• 16. Copyright ©The McGraw-Hill Companies, Inc. Permission required for reproduction or display. Sample Problem 17.5 Comparing Q and K to Determine Reaction Direction PROBLEM: For the reaction N2O4(g) 2NO2(g), Kc = 0.21 at 1000C. At a point during the reaction, [N2O4] = 0.12M and [NO2] = 0.55M. Is the reaction at equilibrium. If not, in which direction is it progressing? PLAN: Write an expression for Qc, substitute with the values given, and compare the Qc with the given Kc. SOLUTION: [NO2]2 (0.55)2 Qc = = = 2.5 [N2O4] (0.12) Qc is > Kc, therefore the reaction is not at equilibrium and will proceed from right to left, from products to reactants, until Qc = Kc.17-16
  • 17. Copyright ©The McGraw-Hill Companies, Inc. Permission required for reproduction or display. Sample Problem 17.10 Predicting Reaction Direction and Calculating Equilibrium Concentrations PROBLEM: Given the reaction: CH4(g) + 2H2S(g) CS2(g) + 4H2(g) In one experiment, 4.0 M of CH4, 4.0 M of CS2, 8.0 M of H2S, and 8.0Mof H2 are initially mixed in a vessel at 9600C. At this temperature, Kc = 0.036 In which direction will the reaction proceed to reach equilibrium? SOLUTION: [CH4]initial = 4.0M [CS2]initial = 4.0M [H2S]initial = 8.0M [H2]initial = 8.0M17-17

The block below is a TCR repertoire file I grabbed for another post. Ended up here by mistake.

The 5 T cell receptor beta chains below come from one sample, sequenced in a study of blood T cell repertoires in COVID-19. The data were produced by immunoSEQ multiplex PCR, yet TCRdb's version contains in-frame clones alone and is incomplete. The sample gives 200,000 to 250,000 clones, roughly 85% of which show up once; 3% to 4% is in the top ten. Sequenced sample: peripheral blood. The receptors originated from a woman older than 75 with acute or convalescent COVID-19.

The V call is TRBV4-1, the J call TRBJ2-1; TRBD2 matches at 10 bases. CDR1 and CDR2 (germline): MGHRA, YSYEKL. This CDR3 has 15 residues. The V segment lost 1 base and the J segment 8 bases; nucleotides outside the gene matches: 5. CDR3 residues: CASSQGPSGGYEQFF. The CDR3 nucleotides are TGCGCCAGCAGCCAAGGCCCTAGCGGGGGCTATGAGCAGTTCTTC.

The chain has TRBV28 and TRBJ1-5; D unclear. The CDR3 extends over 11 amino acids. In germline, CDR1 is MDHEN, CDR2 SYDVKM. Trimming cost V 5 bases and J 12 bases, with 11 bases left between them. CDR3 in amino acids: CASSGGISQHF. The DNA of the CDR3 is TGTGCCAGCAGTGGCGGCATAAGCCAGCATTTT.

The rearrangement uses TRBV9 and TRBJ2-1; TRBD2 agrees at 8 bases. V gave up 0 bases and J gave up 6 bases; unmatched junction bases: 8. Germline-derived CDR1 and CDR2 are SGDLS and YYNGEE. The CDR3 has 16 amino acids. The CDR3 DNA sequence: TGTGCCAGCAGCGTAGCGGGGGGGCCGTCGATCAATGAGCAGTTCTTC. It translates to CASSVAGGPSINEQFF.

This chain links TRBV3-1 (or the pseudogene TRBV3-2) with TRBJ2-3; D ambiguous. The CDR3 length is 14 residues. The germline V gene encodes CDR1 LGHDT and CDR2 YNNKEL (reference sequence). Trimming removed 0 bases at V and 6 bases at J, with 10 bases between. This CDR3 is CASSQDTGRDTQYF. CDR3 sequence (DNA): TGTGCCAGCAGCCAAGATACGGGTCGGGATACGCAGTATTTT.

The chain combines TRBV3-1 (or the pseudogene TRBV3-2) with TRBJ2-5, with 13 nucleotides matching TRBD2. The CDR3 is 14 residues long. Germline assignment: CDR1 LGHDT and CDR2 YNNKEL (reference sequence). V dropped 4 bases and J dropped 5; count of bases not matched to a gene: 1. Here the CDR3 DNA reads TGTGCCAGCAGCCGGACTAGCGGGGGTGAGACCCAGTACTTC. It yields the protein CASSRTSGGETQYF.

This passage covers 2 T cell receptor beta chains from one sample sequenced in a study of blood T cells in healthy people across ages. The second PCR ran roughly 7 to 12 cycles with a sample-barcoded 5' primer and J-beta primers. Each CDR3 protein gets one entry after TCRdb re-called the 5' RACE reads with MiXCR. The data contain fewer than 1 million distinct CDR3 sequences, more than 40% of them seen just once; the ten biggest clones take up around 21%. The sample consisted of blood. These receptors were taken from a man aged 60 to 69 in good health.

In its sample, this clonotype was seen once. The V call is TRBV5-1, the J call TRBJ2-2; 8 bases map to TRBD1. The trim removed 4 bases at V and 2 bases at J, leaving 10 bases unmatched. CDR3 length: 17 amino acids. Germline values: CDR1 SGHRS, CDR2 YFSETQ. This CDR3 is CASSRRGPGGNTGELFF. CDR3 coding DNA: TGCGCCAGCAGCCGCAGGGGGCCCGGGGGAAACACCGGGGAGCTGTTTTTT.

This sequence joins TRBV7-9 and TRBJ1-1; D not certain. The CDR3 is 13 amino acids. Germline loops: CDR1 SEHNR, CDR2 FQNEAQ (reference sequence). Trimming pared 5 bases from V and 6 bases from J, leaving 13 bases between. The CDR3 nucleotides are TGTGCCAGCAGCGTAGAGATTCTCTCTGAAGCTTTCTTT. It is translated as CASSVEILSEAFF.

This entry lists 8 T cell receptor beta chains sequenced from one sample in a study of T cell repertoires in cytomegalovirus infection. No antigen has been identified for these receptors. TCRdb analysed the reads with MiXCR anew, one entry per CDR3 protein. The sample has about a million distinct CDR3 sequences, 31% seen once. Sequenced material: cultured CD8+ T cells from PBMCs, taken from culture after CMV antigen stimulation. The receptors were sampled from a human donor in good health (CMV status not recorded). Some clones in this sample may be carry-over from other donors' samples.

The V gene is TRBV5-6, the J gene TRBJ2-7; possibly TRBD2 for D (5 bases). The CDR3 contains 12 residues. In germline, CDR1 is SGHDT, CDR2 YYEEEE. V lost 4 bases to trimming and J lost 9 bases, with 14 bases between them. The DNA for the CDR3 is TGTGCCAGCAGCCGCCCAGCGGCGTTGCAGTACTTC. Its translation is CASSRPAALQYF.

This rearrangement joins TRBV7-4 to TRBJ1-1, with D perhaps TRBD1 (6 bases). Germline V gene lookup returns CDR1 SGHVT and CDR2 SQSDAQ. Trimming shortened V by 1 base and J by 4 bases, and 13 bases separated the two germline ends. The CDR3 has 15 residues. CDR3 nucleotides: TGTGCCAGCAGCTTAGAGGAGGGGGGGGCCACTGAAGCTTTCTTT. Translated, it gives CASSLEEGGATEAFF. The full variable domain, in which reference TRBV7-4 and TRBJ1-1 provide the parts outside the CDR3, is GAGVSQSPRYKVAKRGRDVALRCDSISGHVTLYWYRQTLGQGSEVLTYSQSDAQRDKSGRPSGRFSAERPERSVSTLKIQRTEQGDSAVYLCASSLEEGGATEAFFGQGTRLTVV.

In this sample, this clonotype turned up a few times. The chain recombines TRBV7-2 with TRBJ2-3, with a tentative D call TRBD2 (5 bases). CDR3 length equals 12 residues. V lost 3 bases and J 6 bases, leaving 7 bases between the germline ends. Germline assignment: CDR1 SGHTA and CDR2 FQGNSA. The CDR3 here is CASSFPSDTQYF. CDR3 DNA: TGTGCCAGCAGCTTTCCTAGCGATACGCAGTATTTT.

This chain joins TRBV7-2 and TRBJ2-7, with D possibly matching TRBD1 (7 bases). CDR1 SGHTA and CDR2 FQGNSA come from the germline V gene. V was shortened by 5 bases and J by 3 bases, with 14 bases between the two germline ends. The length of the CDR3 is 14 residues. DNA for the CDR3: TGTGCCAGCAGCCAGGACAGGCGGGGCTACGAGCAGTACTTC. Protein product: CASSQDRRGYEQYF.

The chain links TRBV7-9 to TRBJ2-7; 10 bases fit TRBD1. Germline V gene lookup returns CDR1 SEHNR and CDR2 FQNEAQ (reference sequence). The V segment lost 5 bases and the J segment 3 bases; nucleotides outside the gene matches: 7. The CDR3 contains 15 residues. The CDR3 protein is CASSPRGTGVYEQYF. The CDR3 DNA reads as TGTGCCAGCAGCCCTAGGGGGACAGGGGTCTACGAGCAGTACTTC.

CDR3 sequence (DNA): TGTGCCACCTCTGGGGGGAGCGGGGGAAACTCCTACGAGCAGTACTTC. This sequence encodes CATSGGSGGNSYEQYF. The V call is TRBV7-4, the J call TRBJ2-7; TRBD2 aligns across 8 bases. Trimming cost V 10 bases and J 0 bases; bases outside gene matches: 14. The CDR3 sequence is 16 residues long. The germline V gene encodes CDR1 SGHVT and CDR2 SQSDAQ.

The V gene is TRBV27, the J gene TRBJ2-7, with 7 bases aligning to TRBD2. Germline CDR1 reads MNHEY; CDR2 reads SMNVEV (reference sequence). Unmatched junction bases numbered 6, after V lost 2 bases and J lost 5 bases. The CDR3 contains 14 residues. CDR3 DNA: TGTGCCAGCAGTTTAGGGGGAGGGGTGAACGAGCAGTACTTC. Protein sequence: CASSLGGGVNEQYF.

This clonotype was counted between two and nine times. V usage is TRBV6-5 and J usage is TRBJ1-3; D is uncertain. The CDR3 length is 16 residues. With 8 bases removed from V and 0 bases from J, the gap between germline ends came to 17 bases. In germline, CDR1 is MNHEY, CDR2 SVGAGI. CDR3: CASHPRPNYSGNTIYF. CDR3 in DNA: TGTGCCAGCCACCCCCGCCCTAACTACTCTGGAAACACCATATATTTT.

• 18. Copyright ©The McGraw-Hill Companies, Inc. Permission required for reproduction or display. Sample Problem 17.10 Predicting Reaction Direction and Calculating Equilibrium Concentrations continued [CS2][H2]4 [4.0][8.0]4 Qc = = = 64 [CH4][H2S]2 [4.0][8.0]2 A Qc of 64 is >> than Kc = 0.036 The reaction will progress to the left.17-18
  • 19. Copyright ©The McGraw-Hill Companies, Inc. Permission required for reproduction or display. LeChatelier’s Principle When a chemical system at equilibrium is subjected to a stress, the system will return to equilibrium by shifting to reduce the stress. If the concentration increases, the system reacts to consume some of it. If the concentration decreases, the system reacts to produce some of it.17-19
  • 20. Copyright ©The McGraw-Hill Companies, Inc. Permission required for reproduction or display. Factors Affecting Equilibrium • Concentration Changes • Pressure Changes • Temperature Changes • Addition of a Catalyst17-20
  • 21. Copyright ©The McGraw-Hill Companies, Inc. Permission required for reproduction or display. I. Concentration Changes If the conc. of a substance is increased, the equilibrium will shift in a way that will decrease the conc. of the substance that was added. H 2( g ) + I 2( g ) ← 2 HI ( g ) → Where will the reaction shift? Decrease HI - forward Decrease I2 - backward H2 HI Increase H2 - forward I2 Increase HI - backward17-21
  • 22. Copyright ©The McGraw-Hill Companies, Inc. Permission required for reproduction or display. Note: adding/removing a solid/liquid to an equilibrium system will not cause any shift in the position of equilibrium. addition of an inert gas such as He, Ar, Kr, etc. at constant volume, pressure and temperature does not affect the equilibrium. CaCO3( s ) ← CaO( s ) + CO2( g ) → Increase CO2 : - backward Increase CaO - No effect Decrease CO2 - forward - No effect Adding Kr17-22